Archive for May, 2011

The Cannes Film Festival organisers banned Lars Von Trier, but had no problem in exhibiting the works of two Iranian directors banned by their own country!

Incredible as it may sound, the just concluded Cannes Film Festival while lionising two Iranian moviemakers, stopped from working because their country felt that they were antinational, went and banned a Danish director for a remark considered hurtful to the Jews.

In the first instance, Jafer Panahi and Mohamed Rasoulof have been under arrest of some sort in Iran, whose rulers feel that the two helmers have been making a kind of cinema that questions their authority. In the second, Lars Von Trier, celebrated for his Dogma 95 (that tried taking cinema back to its natural roots of no-props, no artificial lighting, etc) and a host of films, including Breaking the Waves and Dogville, was banned by the Festival in its concluding days, because he jocularly told a press conference that he was a Nazi and he sympathised with Hitler. He was declared persona non-grata soon after the conference, which followed the competition screening of his Melancholia.

Known to have been suffering from severe depression for some years now that forced him to stay in bed without wanting to even get up and fetch a glass of water, Von Trier has had this knack of getting himself into messy situations. In 2009, he presented Antichrist at the Cannes competition, and with some frighteningly distasteful scenes of genital mutilation, the movie raised uncomfortable questions.

Von Trier, who suffers from fears and anxieties, including the phobia for fl ying, talks of doom and the end of the world in Melancholia. One journalist after watching it called him a “psychic circus master”. The apocalypse tale that often plays out like a fairy tale did attract its share of boos as it did claps when its press show ended at Cannes. Despite an arresting performance by Kirsten Dunst as the film’s lead protagonist (she won the Best Actress Award on the closing night), a haunting Wagnerian soundtrack and an almost ethereal country house location, Melancholia often appears lifeless.

Dunst’s Justine has just married Michael (Alexander Skaarsgard), and the movie follows her as she goes for her reception to her sister (Charlotte Gainsbourg) and her rich husband’s country home.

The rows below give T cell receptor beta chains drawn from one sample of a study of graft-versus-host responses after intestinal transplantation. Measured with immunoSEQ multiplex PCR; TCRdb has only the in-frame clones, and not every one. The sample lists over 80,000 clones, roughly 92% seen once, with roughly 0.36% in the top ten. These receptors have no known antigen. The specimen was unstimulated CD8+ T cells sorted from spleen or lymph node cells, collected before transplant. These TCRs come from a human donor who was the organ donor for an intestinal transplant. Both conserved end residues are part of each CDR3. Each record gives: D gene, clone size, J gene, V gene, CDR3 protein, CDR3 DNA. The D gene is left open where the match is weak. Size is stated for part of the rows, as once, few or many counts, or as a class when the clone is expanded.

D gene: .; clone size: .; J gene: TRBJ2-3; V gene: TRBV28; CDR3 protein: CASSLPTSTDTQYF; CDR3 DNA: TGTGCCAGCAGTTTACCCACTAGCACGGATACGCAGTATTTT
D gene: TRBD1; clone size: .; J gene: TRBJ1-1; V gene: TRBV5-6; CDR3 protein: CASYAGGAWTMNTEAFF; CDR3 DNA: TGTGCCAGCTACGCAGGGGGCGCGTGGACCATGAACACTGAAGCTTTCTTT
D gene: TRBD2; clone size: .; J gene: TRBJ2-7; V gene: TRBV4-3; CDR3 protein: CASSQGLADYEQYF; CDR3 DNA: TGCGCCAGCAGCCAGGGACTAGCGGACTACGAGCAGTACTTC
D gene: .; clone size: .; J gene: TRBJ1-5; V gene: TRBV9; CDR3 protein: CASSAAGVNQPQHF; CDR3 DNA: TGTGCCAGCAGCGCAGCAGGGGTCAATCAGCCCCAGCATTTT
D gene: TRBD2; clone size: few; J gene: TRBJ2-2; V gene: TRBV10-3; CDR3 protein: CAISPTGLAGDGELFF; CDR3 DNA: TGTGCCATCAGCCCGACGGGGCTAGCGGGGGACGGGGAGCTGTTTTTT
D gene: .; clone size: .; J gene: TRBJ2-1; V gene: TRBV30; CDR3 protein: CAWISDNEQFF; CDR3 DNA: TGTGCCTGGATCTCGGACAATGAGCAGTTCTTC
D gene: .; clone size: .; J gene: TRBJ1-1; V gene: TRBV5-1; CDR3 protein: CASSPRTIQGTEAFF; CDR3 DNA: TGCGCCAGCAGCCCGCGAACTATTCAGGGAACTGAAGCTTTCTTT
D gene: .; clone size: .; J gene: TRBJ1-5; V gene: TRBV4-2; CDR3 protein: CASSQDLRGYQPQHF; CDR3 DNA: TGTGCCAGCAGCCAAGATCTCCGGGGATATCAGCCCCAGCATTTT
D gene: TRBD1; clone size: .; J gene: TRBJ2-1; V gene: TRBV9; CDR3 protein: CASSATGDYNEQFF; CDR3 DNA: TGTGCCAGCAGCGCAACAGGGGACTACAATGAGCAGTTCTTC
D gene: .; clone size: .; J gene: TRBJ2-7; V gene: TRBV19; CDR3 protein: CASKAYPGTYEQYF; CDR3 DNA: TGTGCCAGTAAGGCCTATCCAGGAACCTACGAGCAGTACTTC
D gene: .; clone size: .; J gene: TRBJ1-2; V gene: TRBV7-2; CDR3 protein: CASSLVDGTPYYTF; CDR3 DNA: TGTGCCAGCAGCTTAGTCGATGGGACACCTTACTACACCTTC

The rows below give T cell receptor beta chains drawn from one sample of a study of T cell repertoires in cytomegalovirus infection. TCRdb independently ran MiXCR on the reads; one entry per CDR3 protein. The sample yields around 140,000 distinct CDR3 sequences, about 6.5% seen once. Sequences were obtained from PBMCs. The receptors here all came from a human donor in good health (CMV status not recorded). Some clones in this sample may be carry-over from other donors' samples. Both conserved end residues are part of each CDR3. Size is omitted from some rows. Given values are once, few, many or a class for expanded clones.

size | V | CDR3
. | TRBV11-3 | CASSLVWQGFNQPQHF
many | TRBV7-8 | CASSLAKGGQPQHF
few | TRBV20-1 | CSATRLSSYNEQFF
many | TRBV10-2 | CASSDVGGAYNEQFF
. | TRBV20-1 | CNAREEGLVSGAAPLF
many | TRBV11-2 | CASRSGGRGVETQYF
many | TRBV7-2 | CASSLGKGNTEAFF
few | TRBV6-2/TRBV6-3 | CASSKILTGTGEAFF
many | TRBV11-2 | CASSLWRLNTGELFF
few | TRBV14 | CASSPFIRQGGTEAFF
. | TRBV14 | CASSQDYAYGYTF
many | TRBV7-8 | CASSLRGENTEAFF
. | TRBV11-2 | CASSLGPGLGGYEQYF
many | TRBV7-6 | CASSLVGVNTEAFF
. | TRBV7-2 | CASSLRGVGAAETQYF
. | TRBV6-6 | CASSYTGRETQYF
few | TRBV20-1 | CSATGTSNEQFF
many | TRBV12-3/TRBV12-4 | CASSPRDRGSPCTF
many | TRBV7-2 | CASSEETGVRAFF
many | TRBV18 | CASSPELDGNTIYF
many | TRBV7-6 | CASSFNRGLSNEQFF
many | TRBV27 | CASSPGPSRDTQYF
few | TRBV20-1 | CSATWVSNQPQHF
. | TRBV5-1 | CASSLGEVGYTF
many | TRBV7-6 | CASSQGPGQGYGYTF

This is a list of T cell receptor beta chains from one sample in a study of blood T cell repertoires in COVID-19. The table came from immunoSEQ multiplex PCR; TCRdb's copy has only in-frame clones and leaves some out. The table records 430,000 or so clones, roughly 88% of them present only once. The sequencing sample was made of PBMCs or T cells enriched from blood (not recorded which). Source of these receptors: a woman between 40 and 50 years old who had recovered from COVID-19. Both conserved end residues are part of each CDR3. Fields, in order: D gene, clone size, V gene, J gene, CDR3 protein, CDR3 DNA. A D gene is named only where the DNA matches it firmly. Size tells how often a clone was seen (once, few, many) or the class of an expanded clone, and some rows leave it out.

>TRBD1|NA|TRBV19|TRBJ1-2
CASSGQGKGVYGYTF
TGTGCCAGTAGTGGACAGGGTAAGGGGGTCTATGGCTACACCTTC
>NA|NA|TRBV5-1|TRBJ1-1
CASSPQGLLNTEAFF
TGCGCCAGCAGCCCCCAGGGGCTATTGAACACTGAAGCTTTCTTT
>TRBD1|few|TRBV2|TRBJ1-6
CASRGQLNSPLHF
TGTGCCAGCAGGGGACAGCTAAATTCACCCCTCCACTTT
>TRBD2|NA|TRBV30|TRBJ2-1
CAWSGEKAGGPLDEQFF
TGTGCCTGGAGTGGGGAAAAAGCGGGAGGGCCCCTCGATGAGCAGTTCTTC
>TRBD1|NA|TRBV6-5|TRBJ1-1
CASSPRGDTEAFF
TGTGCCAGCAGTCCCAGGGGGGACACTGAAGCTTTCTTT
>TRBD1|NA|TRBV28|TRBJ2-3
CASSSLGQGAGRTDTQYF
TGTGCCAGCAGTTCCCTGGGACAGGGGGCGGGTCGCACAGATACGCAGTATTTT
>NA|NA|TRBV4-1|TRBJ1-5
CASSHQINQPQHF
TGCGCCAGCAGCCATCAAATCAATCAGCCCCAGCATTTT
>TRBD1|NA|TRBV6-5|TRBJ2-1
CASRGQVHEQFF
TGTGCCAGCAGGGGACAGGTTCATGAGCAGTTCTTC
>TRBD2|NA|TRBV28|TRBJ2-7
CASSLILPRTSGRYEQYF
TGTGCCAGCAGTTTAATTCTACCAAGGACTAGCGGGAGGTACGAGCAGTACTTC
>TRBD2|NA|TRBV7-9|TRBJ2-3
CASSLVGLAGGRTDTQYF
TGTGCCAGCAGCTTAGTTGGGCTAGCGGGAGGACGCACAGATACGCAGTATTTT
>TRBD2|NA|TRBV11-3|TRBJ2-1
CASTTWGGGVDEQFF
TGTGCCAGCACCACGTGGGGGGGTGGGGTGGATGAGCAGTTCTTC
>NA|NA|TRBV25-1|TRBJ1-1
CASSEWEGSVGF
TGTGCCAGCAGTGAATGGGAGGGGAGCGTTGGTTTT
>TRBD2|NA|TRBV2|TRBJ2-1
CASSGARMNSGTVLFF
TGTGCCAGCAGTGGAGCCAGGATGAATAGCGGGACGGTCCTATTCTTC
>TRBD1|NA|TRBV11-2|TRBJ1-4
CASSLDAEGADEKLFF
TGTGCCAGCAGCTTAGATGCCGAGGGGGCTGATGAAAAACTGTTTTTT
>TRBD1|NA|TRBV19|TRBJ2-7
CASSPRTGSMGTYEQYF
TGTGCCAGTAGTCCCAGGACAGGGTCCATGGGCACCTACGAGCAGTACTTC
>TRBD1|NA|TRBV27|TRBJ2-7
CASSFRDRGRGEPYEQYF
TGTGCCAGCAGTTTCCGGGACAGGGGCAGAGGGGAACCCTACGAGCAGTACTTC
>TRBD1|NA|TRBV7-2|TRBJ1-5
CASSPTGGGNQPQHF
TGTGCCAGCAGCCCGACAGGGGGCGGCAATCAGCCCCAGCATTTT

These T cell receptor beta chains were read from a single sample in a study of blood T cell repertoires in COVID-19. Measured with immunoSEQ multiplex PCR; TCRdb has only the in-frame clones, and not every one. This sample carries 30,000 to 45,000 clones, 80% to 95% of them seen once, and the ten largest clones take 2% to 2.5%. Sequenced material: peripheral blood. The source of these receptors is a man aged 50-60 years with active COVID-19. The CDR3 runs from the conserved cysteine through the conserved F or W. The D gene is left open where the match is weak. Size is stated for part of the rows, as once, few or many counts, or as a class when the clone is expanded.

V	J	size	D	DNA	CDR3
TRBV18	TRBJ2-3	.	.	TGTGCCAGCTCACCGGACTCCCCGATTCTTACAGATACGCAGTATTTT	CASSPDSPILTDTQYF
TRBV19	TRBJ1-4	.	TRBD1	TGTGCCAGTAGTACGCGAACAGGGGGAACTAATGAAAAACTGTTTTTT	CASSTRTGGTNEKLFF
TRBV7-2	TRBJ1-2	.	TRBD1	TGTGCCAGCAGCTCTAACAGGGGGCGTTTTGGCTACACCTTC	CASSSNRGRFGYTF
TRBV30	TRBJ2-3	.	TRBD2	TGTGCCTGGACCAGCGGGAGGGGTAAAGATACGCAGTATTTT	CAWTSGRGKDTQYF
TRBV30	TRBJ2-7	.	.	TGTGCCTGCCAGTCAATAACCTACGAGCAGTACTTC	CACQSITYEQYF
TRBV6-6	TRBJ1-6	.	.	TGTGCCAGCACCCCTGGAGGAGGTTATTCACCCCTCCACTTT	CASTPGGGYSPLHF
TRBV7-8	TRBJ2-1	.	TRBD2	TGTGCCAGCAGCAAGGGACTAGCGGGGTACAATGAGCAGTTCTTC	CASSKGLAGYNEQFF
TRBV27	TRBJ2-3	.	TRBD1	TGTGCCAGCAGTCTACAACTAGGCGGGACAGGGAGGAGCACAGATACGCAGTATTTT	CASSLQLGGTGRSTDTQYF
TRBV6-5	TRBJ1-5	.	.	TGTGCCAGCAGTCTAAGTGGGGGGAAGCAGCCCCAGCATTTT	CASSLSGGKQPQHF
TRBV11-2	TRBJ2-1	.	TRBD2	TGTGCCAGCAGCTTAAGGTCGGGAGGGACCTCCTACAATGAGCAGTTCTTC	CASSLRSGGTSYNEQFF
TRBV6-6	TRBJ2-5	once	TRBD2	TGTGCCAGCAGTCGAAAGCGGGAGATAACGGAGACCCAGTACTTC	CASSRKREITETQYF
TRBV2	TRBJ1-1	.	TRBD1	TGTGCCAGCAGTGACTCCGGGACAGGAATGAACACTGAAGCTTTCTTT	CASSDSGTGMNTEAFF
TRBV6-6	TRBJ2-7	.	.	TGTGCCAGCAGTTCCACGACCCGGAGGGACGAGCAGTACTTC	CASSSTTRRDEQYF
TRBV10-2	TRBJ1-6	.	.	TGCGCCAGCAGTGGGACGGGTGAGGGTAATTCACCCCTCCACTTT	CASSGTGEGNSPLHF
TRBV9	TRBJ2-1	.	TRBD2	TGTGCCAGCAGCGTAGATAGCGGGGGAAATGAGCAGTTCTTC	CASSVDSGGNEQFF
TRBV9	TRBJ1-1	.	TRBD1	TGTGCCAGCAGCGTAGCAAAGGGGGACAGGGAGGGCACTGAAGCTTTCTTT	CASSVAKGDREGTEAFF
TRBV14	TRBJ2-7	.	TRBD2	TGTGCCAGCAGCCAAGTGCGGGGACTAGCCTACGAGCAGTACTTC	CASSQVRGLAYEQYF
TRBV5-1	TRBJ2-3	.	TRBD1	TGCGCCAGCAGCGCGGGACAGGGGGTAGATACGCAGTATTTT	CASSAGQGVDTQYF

We soon realise that Justine is suffering from depression or melancholia through her strange behaviour that forces her to wander off ever so often from the evening’s ceremonial dinner. In an important way, Justine’s dark moods appear to be a forewarner of a planetary collision that is all set to wipe away life from the earth.

Melancholia in the end seems to be echoing its maker’s own depressive tendencies. And we have seen that all along — particularly in the way his female characters are written and portrayed. Right from Breaking the Ways to Dogville to Dancer in the Dark to Antichrist to Melancholia, his women have been shown as suffering souls, leading tortured and crucified existences. When the ban came at Cannes, (although his work was allowed to remain in the race), Von Trier joked again by saying that he felt a little happy about it, perhaps further irking the Festival and the Jewish community.

The American Gathering of Jewish Holocaust Survivors & Their Descendants, an umbrella organisation of survivor groups, said: “This is a welcome action, which declares to the world that the suffering of victims is not a fit subject for mockery or casual self-promotion. The organizers of the Cannes Film Festival have eloquently taken a determined moral stand against cavalier expressions of hate and insensitivity to those brutalised by the Nazis — Jew and non-Jew”.

One man’s meat is another man’s poison. The Festival, which banned a renowned director apparently to respect the sentiments of Jews, did not think twice before smuggling in the films of Panahi and Rasoulof from Iran, where they are considered insensitive and unpatriotic. Here, the Festival deemed it fit to help these two men in their right to freedom of expression.

But Von Trier’s right to comment — and come on, that was but a silly joke — was admonished, and the punishment was unjustly severe. Now, you do not ask your guest — and Von Trier has been a close friend of the Festival head, Gilles Jacob, a Jew himself, and a darling of Cannes for years with several of his movies getting in there — to get out, whatever be the provocation. And this was far from serious, and in fact Von Trier’s Nazi remark produced laughs at the press conference.